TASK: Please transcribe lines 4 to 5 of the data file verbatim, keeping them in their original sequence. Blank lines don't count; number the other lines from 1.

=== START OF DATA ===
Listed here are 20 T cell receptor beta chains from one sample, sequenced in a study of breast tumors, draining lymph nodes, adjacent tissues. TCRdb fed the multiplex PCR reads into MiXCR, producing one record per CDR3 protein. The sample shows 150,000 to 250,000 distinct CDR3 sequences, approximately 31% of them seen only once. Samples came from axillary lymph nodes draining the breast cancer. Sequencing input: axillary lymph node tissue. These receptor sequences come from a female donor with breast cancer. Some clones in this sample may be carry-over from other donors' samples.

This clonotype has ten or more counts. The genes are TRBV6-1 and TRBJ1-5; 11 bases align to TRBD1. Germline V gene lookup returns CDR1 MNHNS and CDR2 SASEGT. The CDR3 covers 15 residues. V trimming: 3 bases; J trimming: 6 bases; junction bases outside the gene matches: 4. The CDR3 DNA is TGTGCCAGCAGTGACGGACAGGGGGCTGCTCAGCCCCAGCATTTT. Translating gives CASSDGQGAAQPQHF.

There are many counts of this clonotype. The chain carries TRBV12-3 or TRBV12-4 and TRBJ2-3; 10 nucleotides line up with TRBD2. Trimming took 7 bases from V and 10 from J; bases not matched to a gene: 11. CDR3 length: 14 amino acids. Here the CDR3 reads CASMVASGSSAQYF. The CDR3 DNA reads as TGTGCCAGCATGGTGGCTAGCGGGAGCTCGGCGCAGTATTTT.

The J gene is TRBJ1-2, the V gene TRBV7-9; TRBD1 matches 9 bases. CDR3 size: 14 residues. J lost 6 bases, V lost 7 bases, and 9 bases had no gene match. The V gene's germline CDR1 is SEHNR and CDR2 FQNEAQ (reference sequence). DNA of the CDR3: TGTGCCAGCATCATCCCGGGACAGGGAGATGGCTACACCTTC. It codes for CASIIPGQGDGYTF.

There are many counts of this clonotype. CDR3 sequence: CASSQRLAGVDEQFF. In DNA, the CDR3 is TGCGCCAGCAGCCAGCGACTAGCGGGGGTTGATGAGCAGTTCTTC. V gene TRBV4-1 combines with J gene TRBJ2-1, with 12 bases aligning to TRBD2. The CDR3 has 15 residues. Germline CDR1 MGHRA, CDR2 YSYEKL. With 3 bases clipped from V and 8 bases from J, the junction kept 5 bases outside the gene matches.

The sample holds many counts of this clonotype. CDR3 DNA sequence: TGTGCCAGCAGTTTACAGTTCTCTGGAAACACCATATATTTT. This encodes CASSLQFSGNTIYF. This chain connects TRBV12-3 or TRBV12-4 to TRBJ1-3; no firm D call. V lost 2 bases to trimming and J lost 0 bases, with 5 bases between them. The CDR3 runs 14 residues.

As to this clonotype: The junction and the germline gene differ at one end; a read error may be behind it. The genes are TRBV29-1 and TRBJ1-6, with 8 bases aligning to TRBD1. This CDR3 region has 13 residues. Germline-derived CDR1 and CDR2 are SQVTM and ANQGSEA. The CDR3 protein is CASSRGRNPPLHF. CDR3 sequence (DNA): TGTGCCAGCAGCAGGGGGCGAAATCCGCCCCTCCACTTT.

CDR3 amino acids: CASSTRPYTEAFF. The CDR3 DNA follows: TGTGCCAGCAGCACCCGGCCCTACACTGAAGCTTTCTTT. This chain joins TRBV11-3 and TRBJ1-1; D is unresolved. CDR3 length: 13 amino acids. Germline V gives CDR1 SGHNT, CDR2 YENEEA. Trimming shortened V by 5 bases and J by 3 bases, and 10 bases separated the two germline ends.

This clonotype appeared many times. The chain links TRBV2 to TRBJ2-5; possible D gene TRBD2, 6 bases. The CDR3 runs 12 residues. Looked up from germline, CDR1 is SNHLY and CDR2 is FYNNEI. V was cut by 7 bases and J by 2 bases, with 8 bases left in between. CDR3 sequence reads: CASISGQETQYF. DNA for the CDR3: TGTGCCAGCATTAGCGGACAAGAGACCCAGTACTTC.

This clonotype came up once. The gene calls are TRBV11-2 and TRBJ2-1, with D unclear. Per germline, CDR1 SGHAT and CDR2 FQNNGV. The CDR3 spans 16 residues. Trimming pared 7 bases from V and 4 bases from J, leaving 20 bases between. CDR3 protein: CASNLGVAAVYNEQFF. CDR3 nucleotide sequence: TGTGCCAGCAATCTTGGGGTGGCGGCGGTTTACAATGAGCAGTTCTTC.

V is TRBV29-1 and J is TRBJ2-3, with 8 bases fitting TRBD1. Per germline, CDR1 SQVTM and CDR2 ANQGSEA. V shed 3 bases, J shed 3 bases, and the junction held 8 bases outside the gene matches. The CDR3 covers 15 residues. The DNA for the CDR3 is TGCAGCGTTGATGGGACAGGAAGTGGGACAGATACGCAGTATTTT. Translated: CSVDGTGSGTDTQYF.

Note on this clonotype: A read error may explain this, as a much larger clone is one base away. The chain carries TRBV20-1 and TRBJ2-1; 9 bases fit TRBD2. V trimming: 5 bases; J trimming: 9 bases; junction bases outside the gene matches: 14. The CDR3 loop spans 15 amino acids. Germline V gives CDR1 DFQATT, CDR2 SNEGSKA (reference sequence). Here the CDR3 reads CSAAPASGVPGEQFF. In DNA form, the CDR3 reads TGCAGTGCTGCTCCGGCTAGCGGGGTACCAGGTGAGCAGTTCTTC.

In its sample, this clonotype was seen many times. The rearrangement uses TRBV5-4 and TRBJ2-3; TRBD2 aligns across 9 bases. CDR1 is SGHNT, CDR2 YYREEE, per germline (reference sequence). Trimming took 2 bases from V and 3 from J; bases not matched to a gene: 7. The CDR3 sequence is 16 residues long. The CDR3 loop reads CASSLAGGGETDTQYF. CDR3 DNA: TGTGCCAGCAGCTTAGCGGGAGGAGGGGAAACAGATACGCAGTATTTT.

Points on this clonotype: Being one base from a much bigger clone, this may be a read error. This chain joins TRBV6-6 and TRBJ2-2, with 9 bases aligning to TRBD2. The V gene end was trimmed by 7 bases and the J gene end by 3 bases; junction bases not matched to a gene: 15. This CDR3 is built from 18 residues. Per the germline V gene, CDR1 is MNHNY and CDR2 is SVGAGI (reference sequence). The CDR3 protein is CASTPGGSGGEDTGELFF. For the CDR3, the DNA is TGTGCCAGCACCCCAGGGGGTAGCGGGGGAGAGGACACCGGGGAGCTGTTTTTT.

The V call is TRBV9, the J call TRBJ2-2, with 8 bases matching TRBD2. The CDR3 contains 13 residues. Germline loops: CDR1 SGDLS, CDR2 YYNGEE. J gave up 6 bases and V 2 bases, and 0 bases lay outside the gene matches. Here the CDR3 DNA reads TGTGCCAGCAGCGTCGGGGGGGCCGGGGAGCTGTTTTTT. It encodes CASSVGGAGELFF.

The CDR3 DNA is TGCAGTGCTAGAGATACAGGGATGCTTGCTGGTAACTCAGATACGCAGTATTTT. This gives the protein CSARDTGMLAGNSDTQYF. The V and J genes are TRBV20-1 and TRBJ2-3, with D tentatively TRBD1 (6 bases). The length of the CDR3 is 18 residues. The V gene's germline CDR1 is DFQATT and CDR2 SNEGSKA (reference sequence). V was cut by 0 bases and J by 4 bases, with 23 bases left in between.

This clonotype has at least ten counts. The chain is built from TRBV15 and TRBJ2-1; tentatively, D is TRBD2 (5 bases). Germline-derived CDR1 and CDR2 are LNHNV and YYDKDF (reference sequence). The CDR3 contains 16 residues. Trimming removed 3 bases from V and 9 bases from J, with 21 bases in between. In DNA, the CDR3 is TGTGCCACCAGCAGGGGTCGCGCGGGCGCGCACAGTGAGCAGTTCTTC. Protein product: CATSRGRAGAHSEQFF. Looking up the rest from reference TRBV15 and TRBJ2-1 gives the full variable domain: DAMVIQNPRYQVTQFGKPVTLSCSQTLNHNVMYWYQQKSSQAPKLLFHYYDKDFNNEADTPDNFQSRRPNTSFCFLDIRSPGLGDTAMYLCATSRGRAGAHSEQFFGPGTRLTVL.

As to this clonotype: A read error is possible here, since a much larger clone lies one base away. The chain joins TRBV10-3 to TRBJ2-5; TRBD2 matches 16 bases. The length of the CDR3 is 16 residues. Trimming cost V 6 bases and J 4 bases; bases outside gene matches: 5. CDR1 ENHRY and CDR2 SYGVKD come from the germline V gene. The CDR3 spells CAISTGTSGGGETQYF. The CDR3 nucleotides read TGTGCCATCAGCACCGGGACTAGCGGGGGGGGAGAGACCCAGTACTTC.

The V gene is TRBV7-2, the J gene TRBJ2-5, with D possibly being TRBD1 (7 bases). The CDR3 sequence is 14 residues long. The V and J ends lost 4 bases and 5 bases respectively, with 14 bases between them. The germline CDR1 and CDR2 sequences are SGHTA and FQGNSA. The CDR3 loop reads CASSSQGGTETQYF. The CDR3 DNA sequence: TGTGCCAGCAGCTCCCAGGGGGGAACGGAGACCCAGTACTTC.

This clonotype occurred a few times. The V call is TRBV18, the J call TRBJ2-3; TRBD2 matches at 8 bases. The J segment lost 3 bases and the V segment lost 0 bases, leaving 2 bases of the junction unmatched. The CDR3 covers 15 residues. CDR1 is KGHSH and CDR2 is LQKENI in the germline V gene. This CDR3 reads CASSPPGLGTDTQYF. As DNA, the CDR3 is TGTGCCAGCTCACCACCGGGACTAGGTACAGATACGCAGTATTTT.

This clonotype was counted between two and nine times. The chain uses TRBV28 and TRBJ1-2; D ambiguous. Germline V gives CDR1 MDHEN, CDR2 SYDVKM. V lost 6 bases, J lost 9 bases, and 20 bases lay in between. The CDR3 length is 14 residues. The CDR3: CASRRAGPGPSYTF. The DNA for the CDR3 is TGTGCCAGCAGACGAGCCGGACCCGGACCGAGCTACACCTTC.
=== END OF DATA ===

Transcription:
The J gene is TRBJ1-2, the V gene TRBV7-9; TRBD1 matches 9 bases. CDR3 size: 14 residues. J lost 6 bases, V lost 7 bases, and 9 bases had no gene match. The V gene's germline CDR1 is SEHNR and CDR2 FQNEAQ (reference sequence). DNA of the CDR3: TGTGCCAGCATCATCCCGGGACAGGGAGATGGCTACACCTTC. It codes for CASIIPGQGDGYTF.

There are many counts of this clonotype. CDR3 sequence: CASSQRLAGVDEQFF. In DNA, the CDR3 is TGCGCCAGCAGCCAGCGACTAGCGGGGGTTGATGAGCAGTTCTTC. V gene TRBV4-1 combines with J gene TRBJ2-1, with 12 bases aligning to TRBD2. The CDR3 has 15 residues. Germline CDR1 MGHRA, CDR2 YSYEKL. With 3 bases clipped from V and 8 bases from J, the junction kept 5 bases outside the gene matches.